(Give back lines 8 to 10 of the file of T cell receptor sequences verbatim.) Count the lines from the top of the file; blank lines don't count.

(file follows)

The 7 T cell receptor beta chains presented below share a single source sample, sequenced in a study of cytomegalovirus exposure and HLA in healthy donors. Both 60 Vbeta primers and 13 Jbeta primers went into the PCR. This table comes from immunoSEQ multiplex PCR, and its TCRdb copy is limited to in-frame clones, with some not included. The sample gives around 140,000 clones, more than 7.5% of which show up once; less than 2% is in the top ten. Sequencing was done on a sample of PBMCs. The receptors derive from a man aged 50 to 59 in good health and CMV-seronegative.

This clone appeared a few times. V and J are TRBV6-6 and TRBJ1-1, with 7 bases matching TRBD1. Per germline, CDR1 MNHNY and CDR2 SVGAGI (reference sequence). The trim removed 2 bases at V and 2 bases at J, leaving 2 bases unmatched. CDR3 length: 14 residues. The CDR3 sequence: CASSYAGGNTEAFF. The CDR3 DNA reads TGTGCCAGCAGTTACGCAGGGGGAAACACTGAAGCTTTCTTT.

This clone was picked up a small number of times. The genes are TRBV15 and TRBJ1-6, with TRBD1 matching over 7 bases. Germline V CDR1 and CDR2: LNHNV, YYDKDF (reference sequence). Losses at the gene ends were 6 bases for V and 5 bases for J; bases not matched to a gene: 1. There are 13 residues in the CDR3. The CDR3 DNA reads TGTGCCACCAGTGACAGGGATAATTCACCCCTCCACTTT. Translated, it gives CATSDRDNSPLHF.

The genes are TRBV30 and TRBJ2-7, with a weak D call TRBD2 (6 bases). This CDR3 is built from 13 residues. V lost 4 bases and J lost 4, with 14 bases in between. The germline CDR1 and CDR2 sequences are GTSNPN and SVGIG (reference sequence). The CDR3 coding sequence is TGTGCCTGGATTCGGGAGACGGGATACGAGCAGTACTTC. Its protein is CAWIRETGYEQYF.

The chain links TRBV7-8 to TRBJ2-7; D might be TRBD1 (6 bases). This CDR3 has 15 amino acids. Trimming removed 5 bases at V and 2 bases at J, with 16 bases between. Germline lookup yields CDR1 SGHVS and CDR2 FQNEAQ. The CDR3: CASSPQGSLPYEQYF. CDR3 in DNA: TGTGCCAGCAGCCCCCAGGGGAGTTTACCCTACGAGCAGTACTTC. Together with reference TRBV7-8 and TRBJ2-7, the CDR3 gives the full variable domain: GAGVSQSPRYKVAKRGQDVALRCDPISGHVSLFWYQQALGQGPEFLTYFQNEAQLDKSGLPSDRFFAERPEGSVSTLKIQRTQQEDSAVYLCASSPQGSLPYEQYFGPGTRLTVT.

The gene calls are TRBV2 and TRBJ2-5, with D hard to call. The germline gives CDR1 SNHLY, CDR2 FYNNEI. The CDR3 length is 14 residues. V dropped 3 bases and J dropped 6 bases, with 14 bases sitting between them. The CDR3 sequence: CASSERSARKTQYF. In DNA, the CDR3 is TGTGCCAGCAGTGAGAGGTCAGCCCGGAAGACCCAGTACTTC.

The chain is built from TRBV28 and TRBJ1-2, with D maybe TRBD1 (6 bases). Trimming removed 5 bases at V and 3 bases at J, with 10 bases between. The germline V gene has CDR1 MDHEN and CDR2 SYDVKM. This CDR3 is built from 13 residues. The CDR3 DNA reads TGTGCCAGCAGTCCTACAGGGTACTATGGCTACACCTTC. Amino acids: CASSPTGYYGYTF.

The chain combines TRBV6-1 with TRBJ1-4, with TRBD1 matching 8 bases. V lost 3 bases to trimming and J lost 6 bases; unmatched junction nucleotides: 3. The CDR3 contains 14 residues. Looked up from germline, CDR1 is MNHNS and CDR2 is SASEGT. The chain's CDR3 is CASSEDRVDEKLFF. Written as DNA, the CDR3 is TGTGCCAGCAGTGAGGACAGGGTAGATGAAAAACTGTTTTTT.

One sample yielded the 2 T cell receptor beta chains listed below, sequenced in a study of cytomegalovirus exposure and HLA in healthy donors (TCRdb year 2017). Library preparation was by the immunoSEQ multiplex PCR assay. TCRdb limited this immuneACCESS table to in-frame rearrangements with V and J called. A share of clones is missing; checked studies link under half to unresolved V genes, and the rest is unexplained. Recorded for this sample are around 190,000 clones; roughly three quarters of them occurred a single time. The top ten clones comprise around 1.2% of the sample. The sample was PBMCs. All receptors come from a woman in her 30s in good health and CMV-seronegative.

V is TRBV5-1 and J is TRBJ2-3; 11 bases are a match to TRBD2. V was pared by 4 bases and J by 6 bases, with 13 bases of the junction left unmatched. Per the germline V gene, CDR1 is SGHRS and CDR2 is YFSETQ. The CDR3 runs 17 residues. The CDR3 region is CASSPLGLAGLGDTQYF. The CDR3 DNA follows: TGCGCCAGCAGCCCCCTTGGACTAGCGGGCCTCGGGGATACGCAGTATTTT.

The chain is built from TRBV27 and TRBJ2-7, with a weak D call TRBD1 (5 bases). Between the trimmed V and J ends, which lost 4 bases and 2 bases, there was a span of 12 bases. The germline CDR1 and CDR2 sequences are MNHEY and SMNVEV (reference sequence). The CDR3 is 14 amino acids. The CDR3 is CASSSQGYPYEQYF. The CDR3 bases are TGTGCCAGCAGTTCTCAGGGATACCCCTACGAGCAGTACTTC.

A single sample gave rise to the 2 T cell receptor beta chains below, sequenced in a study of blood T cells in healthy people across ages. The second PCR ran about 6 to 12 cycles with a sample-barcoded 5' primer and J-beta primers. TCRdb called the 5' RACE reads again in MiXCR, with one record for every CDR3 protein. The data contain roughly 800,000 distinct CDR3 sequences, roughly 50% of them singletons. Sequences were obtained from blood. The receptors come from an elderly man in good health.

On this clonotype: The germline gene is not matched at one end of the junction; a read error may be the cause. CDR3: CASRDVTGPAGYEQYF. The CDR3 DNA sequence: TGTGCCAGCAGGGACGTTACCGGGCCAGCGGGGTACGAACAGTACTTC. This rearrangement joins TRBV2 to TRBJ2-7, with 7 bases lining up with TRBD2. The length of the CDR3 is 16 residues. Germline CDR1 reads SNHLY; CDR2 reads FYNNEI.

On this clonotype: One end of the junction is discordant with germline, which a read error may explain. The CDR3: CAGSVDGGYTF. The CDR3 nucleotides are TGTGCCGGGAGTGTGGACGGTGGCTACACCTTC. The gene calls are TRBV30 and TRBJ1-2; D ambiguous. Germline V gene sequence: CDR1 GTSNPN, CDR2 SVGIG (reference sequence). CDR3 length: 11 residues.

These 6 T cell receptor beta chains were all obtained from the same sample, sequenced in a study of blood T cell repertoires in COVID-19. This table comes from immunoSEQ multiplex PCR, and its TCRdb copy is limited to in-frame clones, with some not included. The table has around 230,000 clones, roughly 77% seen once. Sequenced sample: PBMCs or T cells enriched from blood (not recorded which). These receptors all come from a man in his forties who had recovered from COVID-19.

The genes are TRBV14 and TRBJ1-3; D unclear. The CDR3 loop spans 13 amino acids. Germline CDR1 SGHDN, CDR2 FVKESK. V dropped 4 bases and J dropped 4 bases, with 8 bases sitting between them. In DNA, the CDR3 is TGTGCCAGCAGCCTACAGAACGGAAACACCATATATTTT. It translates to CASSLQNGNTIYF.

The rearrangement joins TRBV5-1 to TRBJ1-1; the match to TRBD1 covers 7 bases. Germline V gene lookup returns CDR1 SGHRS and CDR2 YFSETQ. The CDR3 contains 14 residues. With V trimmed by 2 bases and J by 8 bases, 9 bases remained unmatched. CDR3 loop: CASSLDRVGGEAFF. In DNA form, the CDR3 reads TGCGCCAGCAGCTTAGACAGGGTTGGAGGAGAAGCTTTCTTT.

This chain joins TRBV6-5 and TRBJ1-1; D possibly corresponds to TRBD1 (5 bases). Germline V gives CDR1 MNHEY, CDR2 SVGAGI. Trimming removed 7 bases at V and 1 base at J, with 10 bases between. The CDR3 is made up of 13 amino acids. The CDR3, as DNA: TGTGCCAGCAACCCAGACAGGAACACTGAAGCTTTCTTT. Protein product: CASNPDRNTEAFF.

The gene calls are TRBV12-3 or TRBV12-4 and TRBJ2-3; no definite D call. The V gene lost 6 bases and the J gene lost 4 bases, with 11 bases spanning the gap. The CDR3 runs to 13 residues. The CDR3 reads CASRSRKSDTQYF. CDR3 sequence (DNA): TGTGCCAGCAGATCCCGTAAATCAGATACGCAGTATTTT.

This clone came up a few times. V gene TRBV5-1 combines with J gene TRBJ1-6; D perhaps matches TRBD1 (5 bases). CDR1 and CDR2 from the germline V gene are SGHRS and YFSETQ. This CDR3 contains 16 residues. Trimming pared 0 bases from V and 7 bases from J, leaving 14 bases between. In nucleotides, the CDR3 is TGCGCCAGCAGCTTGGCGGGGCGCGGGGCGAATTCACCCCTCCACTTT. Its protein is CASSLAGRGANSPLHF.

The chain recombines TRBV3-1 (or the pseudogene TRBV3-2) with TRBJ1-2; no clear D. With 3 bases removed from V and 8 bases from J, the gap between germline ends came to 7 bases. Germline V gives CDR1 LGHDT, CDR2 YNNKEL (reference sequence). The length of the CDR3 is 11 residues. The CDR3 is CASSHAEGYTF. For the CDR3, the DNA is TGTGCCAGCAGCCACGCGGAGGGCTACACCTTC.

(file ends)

The chain combines TRBV6-1 with TRBJ1-4, with TRBD1 matching 8 bases. V lost 3 bases to trimming and J lost 6 bases; unmatched junction nucleotides: 3. The CDR3 contains 14 residues. Looked up from germline, CDR1 is MNHNS and CDR2 is SASEGT. The chain's CDR3 is CASSEDRVDEKLFF. Written as DNA, the CDR3 is TGTGCCAGCAGTGAGGACAGGGTAGATGAAAAACTGTTTTTT.

One sample yielded the 2 T cell receptor beta chains listed below, sequenced in a study of cytomegalovirus exposure and HLA in healthy donors (TCRdb year 2017). Library preparation was by the immunoSEQ multiplex PCR assay. TCRdb limited this immuneACCESS table to in-frame rearrangements with V and J called. A share of clones is missing; checked studies link under half to unresolved V genes, and the rest is unexplained. Recorded for this sample are around 190,000 clones; roughly three quarters of them occurred a single time. The top ten clones comprise around 1.2% of the sample. The sample was PBMCs. All receptors come from a woman in her 30s in good health and CMV-seronegative.

V is TRBV5-1 and J is TRBJ2-3; 11 bases are a match to TRBD2. V was pared by 4 bases and J by 6 bases, with 13 bases of the junction left unmatched. Per the germline V gene, CDR1 is SGHRS and CDR2 is YFSETQ. The CDR3 runs 17 residues. The CDR3 region is CASSPLGLAGLGDTQYF. The CDR3 DNA follows: TGCGCCAGCAGCCCCCTTGGACTAGCGGGCCTCGGGGATACGCAGTATTTT.